Regulation would enable the FDA to issue product standards to: 1) reduce toxicity levels (as in the recently proposed rule reducing NNN levels in smokeless tobacco); 2) decrease the appeal of tobacco products, for example, by eliminating flavors which are so attractive to youth; and 3) minimize the addictiveness of these products. Of significant importance, regulation would protect consumers against unverified claims of reduced harm. In the absence of regulation, manufacturers can (and some have) made unsubstantiated claims of reduced harms, putting consumers at substantial risk by making it virtually impossible for them to know which products are safer and which will help them quit tobacco. Meaningful regulation would establish a pathway for manufacturers of harm-minimized products to make verified reduced harm claims.
In May 2016, FDA issued its "deeming regulation," which takes important steps toward achieving the regulatory steps listed above by bringing all tobacco products under its jurisdiction. Truth Initiative strongly supports this regulation. We note with great concern that FDA has delayed the implementation dates of certain key provisions and the regulation itself is under attack in both the courts and Congress. For more specifics on the deeming regulation please see our resources here and here.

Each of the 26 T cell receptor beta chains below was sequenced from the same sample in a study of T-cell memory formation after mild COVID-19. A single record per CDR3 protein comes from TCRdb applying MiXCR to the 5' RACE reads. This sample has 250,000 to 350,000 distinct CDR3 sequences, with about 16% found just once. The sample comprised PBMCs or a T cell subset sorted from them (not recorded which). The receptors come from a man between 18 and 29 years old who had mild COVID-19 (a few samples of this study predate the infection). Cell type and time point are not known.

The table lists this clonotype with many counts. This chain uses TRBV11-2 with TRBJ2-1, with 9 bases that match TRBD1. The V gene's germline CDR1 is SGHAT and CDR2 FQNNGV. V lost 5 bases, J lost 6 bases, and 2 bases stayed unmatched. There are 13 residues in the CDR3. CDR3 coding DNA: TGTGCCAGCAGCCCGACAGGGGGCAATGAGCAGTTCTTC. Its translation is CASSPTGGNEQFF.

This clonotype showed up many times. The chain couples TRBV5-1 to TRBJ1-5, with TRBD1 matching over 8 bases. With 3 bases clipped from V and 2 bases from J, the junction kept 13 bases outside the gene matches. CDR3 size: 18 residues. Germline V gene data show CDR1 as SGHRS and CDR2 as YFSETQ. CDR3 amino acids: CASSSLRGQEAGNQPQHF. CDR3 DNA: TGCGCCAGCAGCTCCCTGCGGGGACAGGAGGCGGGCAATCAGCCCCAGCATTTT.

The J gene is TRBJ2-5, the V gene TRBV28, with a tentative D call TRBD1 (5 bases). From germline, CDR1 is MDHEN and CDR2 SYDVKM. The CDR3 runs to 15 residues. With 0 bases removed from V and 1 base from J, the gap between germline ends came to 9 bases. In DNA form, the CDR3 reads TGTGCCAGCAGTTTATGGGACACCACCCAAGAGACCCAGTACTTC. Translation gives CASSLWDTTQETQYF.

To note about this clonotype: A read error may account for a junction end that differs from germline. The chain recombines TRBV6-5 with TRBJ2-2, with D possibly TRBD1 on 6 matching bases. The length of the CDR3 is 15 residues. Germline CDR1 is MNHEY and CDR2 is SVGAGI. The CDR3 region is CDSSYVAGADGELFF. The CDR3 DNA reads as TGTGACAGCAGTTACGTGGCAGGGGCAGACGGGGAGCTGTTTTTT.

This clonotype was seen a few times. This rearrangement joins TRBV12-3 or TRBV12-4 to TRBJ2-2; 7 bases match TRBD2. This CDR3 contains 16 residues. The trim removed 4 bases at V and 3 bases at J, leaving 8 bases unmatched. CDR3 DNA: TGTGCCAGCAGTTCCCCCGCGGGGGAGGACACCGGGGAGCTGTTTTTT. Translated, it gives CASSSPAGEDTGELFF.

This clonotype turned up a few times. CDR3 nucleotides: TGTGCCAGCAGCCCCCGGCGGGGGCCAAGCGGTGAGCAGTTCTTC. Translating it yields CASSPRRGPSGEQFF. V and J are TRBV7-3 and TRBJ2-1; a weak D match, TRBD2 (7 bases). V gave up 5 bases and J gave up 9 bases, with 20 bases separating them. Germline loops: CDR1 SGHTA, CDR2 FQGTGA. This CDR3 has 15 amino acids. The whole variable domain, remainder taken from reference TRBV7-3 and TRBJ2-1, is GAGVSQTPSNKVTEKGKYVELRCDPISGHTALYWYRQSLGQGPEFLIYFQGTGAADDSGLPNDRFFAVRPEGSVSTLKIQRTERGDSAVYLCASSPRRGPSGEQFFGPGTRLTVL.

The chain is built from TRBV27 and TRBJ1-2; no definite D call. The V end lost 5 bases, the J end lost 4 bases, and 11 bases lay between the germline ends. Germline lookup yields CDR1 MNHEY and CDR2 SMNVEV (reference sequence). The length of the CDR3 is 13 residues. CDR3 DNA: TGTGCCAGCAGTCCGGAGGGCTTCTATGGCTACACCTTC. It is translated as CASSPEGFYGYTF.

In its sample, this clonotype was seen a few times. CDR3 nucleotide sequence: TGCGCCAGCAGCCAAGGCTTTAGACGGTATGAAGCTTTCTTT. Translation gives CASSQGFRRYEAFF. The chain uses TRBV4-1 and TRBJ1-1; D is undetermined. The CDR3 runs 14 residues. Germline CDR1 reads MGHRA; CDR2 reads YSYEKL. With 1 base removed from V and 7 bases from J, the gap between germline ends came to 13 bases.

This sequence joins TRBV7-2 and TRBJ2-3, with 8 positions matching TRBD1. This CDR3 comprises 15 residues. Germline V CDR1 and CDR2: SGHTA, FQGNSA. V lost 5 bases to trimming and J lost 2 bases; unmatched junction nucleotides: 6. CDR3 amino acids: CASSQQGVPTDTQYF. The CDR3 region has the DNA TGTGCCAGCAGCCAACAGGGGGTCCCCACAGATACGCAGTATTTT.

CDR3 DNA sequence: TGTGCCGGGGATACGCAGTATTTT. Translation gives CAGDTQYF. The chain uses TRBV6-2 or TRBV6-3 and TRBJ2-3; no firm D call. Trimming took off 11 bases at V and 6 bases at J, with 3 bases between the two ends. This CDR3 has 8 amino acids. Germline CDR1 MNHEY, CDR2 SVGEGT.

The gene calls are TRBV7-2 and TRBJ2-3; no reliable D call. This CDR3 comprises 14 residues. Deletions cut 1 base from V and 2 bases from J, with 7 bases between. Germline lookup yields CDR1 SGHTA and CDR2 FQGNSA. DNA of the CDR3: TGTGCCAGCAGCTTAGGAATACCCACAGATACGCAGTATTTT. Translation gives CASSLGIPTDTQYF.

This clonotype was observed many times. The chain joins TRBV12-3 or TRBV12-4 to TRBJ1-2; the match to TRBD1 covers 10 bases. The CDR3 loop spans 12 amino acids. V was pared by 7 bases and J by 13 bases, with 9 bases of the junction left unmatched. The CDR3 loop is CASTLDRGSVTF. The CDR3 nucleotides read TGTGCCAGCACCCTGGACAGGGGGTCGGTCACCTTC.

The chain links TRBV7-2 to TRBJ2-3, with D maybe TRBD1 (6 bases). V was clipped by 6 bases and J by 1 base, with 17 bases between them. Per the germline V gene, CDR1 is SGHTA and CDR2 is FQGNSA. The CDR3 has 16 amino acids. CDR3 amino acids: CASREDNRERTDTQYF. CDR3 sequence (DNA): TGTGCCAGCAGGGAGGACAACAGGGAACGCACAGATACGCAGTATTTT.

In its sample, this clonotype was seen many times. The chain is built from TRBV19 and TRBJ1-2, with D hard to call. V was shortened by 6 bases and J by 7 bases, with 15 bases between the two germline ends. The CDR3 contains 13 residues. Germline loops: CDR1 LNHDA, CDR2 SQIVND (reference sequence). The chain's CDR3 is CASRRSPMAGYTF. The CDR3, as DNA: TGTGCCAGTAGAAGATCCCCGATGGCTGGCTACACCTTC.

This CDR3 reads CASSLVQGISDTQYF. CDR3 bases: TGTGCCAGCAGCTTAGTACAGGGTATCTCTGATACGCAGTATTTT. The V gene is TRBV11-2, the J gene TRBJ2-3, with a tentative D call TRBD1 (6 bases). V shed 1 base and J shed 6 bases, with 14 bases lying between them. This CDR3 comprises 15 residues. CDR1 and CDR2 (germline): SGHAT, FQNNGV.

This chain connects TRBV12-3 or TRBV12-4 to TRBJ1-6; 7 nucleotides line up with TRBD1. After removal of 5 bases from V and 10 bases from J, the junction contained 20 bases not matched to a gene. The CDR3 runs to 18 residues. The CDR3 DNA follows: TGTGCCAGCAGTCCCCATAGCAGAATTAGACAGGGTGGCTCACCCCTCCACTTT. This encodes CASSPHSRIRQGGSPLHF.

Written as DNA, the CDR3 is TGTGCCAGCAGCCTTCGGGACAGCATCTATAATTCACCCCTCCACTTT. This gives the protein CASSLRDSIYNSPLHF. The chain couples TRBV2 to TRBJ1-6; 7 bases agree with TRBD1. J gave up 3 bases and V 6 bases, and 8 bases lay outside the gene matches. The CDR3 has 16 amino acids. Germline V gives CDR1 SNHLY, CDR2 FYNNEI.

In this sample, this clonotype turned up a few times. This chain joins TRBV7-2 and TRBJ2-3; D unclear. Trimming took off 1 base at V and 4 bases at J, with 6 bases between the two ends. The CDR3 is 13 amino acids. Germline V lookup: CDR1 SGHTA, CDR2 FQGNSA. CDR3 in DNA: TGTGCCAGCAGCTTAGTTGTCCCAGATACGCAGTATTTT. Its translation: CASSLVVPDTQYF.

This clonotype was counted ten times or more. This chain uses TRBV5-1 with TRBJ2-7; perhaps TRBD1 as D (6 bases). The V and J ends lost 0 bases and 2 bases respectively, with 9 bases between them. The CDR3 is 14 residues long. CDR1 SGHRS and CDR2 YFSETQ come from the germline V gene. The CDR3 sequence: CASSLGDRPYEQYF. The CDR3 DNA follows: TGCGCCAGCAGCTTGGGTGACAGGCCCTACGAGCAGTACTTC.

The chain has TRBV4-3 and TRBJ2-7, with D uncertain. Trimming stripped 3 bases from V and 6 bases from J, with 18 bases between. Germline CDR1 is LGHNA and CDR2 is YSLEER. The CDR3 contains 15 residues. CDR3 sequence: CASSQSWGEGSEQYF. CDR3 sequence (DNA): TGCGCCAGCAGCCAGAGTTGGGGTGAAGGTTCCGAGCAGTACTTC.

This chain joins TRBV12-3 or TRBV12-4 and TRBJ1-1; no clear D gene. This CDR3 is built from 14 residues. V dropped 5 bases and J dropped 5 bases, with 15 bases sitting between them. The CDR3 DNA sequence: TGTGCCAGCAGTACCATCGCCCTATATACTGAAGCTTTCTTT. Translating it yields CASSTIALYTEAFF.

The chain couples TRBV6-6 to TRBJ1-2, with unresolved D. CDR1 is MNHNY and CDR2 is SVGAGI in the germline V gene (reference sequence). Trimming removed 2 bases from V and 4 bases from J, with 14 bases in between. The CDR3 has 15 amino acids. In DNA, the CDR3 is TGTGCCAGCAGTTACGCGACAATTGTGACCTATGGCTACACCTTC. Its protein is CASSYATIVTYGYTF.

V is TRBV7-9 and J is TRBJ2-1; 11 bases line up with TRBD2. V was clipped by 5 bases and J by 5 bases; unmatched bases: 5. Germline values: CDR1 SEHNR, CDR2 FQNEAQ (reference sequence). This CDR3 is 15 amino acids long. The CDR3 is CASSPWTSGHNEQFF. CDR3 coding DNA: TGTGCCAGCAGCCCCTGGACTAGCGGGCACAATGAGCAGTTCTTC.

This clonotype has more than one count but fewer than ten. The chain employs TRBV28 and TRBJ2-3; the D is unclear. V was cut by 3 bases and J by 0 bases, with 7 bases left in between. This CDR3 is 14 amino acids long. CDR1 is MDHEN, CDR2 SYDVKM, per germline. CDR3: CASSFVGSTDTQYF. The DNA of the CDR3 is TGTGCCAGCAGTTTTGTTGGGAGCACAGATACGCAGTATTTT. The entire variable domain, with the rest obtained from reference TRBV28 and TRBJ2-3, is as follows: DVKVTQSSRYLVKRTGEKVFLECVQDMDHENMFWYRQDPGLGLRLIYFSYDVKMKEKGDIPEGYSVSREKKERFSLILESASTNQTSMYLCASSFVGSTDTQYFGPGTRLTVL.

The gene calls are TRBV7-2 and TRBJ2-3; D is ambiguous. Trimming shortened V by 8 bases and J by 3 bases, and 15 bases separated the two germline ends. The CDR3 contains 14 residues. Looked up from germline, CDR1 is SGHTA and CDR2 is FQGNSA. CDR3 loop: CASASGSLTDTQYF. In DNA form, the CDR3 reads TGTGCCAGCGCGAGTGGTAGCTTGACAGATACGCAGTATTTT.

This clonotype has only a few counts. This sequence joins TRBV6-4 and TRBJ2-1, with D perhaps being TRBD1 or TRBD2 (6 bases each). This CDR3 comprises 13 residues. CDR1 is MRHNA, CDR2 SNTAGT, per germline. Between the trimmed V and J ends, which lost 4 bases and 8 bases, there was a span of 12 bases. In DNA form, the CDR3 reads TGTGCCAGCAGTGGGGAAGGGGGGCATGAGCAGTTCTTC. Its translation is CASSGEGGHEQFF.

Despite its important role, the FDA is not the only agency with the ability to contribute to an effective harm minimization strategy. Examples of additional policies that will advance a harm minimization strategy include:
Tax policies should be designed to encourage adult consumers to use lower risk products by taxing more harmful products at a significantly higher rate than less dangerous products. However, because all tobacco products present risks, all tobacco products should be taxed.
Clean air regulations should be expanded to cover the use of all tobacco products that produce smoke or vapor. While there is not a definitive answer yet as to the extent of the harm caused by e-cigarette vapor, evidence supports that this vapor contains at least some nicotine and other chemicals and may be harmful. Non-users should not be exposed to these risks.
This statement is based on our best current understanding of the state of the science and the products on the market. Both the science and range of consumer products are rapidly evolving. There is also the possibility for regulatory changes at the state and local level. We will update this statement on a continuing basis to take into account relevant developments.